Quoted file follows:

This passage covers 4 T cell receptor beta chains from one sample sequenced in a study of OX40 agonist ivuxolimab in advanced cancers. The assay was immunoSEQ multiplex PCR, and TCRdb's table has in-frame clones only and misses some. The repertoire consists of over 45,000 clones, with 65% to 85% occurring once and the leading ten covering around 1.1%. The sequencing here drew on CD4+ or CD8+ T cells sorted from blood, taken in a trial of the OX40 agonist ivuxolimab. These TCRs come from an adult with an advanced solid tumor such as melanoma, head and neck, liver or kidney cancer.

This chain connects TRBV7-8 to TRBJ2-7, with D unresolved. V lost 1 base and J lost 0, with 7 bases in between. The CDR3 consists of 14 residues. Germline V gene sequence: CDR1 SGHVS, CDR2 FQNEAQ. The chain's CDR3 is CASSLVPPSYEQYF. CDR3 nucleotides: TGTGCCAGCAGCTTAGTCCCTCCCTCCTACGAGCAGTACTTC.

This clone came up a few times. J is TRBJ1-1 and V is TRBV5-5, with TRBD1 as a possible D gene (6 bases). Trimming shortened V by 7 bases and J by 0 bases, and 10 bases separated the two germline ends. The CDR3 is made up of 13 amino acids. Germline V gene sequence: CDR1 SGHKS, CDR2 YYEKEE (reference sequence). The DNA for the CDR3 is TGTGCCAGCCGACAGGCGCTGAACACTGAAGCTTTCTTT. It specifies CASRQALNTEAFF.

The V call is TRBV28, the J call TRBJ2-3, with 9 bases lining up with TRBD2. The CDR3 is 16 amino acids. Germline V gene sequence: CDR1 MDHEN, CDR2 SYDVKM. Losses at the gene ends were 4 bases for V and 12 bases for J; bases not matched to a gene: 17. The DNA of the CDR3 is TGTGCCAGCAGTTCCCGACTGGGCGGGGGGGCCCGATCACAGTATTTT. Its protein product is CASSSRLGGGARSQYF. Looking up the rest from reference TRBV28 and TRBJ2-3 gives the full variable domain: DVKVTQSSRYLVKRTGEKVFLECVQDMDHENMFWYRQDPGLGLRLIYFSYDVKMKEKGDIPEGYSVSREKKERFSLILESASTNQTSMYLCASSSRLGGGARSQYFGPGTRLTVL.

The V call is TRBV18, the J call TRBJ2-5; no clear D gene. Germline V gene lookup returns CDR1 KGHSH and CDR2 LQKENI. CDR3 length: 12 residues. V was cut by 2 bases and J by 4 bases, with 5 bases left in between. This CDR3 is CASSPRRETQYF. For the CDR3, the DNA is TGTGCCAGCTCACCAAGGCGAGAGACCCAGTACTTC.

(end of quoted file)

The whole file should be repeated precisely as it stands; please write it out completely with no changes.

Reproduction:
This passage covers 4 T cell receptor beta chains from one sample sequenced in a study of OX40 agonist ivuxolimab in advanced cancers. The assay was immunoSEQ multiplex PCR, and TCRdb's table has in-frame clones only and misses some. The repertoire consists of over 45,000 clones, with 65% to 85% occurring once and the leading ten covering around 1.1%. The sequencing here drew on CD4+ or CD8+ T cells sorted from blood, taken in a trial of the OX40 agonist ivuxolimab. These TCRs come from an adult with an advanced solid tumor such as melanoma, head and neck, liver or kidney cancer.

This chain connects TRBV7-8 to TRBJ2-7, with D unresolved. V lost 1 base and J lost 0, with 7 bases in between. The CDR3 consists of 14 residues. Germline V gene sequence: CDR1 SGHVS, CDR2 FQNEAQ. The chain's CDR3 is CASSLVPPSYEQYF. CDR3 nucleotides: TGTGCCAGCAGCTTAGTCCCTCCCTCCTACGAGCAGTACTTC.

This clone came up a few times. J is TRBJ1-1 and V is TRBV5-5, with TRBD1 as a possible D gene (6 bases). Trimming shortened V by 7 bases and J by 0 bases, and 10 bases separated the two germline ends. The CDR3 is made up of 13 amino acids. Germline V gene sequence: CDR1 SGHKS, CDR2 YYEKEE (reference sequence). The DNA for the CDR3 is TGTGCCAGCCGACAGGCGCTGAACACTGAAGCTTTCTTT. It specifies CASRQALNTEAFF.

The V call is TRBV28, the J call TRBJ2-3, with 9 bases lining up with TRBD2. The CDR3 is 16 amino acids. Germline V gene sequence: CDR1 MDHEN, CDR2 SYDVKM. Losses at the gene ends were 4 bases for V and 12 bases for J; bases not matched to a gene: 17. The DNA of the CDR3 is TGTGCCAGCAGTTCCCGACTGGGCGGGGGGGCCCGATCACAGTATTTT. Its protein product is CASSSRLGGGARSQYF. Looking up the rest from reference TRBV28 and TRBJ2-3 gives the full variable domain: DVKVTQSSRYLVKRTGEKVFLECVQDMDHENMFWYRQDPGLGLRLIYFSYDVKMKEKGDIPEGYSVSREKKERFSLILESASTNQTSMYLCASSSRLGGGARSQYFGPGTRLTVL.

The V call is TRBV18, the J call TRBJ2-5; no clear D gene. Germline V gene lookup returns CDR1 KGHSH and CDR2 LQKENI. CDR3 length: 12 residues. V was cut by 2 bases and J by 4 bases, with 5 bases left in between. This CDR3 is CASSPRRETQYF. For the CDR3, the DNA is TGTGCCAGCTCACCAAGGCGAGAGACCCAGTACTTC.